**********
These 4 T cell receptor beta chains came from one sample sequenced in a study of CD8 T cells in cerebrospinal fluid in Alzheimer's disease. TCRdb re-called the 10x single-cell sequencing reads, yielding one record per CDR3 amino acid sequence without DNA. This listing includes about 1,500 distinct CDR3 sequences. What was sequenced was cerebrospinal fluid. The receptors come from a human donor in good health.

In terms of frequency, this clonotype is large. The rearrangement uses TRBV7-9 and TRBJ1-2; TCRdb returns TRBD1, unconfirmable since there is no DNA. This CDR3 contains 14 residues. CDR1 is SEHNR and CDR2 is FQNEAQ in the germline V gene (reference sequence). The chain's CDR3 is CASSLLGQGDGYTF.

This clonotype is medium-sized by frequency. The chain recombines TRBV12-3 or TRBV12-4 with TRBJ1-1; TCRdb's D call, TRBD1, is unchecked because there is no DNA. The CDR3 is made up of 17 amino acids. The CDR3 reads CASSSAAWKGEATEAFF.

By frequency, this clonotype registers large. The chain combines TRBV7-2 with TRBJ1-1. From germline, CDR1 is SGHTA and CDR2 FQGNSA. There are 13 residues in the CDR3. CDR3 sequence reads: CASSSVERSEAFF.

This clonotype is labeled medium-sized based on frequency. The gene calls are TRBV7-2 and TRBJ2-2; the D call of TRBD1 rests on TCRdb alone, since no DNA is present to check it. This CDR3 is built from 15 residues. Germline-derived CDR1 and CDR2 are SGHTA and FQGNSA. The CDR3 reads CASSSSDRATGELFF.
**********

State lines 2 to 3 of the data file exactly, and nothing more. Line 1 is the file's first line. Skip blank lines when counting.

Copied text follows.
In terms of frequency, this clonotype is large. The rearrangement uses TRBV7-9 and TRBJ1-2; TCRdb returns TRBD1, unconfirmable since there is no DNA. This CDR3 contains 14 residues. CDR1 is SEHNR and CDR2 is FQNEAQ in the germline V gene (reference sequence). The chain's CDR3 is CASSLLGQGDGYTF.

This clonotype is medium-sized by frequency. The chain recombines TRBV12-3 or TRBV12-4 with TRBJ1-1; TCRdb's D call, TRBD1, is unchecked because there is no DNA. The CDR3 is made up of 17 amino acids. The CDR3 reads CASSSAAWKGEATEAFF.